Speaking of bleak conditions, a highlight story arc actually occurs at the ruins of Hilltop this week, with Carol, Aaron, Lydia and Jerry finding a handful of blacksmith supplies in the charred ruins of the community, only to also stumble upon some displaced ex-Whisperers! After Aaron attempts to intimidate one of the ex-Whisperers, Keith into divulging whether the Whisperers are regrouping and preparing more revenge, Aaron and Jerry cause Keith to be bitten by a captured walker as a means of torture, a move that disgusts Lydia and Carol. Carol eventually puts an end to the display, and Aaron then capitulates to letting Keith live, complete with amputating his bitten hand. This is a clever turn, not just because Aaron’s mercy results in his group organically learning from Keith that Connie survived the cave collapse, but also because it delivers the perfect epilogue to the Whisperer War. Like some of the ex-Saviors, what remains of the Whisperers are no longer a threat, and Alexandria can finally move on from their old battle with Alpha, especially when they’ve now found intel to suggest that Connie survived, which viewers already know.

The only story arc in this episode that didn’t thrive as effectively is the subplot surrounding Negan and Maggie, which unfortunately feels like a bit of a non-starter in this case. With Alden being injured and having to hole up in a church, Negan and Maggie were primed for some grade-A tension, tension that’s constantly threatening to boil over as the two disagree about whether to press on, or cut their losses and return to Alexandria. Despite this promising subplot foundation however, Negan and Maggie only briefly trade blows, only to be quickly interrupted by Gabriel and Elijah, who finally rendezvous with them at the meeting point. This subplot thus largely existed merely to fill space, and create more disposable drama, once again squandering the Negan/Maggie animosity to an unwelcome degree.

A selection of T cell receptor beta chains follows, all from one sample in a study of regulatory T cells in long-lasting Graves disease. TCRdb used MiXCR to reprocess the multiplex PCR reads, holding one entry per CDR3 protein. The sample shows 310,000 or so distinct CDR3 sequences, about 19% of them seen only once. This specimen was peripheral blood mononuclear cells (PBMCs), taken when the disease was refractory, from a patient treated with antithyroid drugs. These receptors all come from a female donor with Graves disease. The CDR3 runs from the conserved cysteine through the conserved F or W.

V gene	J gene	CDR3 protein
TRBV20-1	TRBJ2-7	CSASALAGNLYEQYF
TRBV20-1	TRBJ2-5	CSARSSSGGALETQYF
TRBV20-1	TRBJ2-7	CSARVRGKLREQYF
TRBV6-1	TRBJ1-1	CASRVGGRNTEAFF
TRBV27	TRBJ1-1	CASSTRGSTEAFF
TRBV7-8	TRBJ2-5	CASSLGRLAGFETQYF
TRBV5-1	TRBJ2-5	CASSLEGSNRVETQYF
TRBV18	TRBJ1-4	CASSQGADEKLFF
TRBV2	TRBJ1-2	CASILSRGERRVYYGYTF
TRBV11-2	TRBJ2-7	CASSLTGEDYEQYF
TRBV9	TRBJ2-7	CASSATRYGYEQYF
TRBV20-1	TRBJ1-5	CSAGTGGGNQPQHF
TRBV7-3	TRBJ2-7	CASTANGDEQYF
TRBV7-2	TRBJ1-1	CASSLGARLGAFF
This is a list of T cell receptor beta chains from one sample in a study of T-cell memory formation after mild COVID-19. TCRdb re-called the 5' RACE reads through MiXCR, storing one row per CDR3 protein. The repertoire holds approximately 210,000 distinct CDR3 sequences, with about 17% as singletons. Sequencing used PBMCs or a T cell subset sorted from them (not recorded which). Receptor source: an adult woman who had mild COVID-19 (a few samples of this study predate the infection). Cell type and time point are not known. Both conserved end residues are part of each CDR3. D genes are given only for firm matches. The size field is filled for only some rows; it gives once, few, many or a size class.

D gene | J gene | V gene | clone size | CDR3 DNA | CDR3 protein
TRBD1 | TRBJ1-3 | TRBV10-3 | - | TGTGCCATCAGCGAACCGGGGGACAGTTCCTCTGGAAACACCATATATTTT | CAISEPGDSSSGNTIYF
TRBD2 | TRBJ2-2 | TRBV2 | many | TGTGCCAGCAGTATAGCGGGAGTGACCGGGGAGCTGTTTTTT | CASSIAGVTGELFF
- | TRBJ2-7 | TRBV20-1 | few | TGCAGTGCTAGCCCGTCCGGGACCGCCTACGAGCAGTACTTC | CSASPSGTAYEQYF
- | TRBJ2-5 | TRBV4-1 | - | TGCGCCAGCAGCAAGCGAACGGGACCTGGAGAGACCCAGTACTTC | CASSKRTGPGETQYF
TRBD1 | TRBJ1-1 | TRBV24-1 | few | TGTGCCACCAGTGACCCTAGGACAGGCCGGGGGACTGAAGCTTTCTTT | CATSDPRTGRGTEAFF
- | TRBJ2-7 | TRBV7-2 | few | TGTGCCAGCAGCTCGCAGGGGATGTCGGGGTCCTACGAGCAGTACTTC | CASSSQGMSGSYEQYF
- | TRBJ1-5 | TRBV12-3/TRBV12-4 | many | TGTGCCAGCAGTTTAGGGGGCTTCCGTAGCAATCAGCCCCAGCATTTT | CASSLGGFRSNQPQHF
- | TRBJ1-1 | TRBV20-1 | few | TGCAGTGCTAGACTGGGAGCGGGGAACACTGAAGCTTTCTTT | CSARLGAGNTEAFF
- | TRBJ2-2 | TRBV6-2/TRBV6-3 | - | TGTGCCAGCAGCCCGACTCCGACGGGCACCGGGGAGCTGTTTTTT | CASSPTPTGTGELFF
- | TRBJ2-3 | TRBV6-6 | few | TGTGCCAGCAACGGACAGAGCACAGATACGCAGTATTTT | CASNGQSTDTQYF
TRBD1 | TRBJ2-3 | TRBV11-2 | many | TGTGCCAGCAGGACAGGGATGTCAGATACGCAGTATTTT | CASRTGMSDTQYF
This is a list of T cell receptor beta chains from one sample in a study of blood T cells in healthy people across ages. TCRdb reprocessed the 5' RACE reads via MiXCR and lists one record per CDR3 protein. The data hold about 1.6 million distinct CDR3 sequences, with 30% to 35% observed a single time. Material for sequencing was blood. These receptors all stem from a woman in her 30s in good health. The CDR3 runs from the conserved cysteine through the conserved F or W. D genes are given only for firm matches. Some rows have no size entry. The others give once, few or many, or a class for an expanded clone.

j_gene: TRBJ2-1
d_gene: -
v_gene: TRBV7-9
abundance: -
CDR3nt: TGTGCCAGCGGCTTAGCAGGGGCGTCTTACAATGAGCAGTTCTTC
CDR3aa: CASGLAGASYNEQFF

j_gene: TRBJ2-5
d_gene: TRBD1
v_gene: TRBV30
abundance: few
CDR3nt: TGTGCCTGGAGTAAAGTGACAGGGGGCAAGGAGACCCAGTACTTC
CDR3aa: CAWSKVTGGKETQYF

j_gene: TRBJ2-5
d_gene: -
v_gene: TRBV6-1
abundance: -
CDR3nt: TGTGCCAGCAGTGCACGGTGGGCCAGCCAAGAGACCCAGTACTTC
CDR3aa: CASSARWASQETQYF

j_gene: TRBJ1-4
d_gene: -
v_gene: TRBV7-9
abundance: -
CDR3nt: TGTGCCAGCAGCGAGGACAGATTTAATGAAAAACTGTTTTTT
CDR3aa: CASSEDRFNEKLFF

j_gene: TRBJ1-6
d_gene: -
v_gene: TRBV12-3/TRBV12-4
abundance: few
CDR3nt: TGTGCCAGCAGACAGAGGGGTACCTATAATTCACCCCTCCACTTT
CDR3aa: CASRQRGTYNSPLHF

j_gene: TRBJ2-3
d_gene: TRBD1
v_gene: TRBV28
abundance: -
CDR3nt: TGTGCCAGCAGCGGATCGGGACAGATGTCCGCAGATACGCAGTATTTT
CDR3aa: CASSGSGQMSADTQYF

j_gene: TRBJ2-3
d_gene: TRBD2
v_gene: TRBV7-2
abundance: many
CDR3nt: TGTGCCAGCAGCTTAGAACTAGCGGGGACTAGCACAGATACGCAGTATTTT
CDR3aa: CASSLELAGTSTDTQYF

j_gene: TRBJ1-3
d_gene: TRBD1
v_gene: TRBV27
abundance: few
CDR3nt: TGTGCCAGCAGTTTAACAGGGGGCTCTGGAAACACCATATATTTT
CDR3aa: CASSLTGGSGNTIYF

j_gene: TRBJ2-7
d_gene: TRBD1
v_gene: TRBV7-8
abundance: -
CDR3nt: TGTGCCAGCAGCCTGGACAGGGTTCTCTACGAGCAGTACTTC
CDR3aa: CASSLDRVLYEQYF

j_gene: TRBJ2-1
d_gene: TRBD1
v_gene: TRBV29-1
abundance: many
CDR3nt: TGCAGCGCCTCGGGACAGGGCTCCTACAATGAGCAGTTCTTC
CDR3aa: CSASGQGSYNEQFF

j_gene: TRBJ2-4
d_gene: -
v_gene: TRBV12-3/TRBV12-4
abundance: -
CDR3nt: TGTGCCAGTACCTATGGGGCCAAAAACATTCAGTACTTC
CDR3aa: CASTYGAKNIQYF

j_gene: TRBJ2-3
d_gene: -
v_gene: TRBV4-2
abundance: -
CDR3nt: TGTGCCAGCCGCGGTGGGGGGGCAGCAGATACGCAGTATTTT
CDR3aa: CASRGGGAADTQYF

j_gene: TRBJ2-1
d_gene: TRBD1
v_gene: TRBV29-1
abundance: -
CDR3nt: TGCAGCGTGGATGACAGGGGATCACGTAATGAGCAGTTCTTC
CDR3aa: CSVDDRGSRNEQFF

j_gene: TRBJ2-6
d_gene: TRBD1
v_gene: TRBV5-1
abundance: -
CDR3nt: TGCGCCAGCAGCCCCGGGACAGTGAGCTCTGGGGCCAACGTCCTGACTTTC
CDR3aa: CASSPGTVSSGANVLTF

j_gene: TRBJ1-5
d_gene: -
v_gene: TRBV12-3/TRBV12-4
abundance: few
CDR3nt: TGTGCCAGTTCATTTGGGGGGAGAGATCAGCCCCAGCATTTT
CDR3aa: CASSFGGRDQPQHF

Even so, “Out of the Ashes” is one of the strongest episodes that The Walking Dead’s final season has delivered so far. The Commonwealth and Hilltop plots smartly shouldered the bulk of narrative focus, since they’re the most pivotal and appealing story turns, while the subplot with Judith and Rosita helped to fill out just enough space in the episode. Like I said, the only subplot that floundered in this case was the Negan/Maggie subplot, which didn’t really go anywhere, again. Several of the survivors did find a surprisingly rewarding way to learn of Connie’s survival though, plus our first look at the interior of the Commonwealth proved to be a very colourful, memorable switch from the struggling, starving Alexandria. It feels like The Walking Dead’s extended final season is starting to figure out its narrative at this point, with only the Reapers being the consistent weak link for now. Fortunately, we got a week off from the Reapers here, even if we’ll no doubt have to pick back up with Daryl eventually, as he remains in bed with the Reapers over the next three weeks.

The Walking Dead rebounds with a promising introduction to the Commonwealth's true interior this week, alongside a dramatic return to the ruins of Hilltop.
Reader Rating0 Votes
Great first look at the Commonwealth's civilian area
Dramatic encounter with the ex-Whisperers at Hilltop
Sweet character moment with Judith and Rosita
Negan/Maggie subplot continues to stall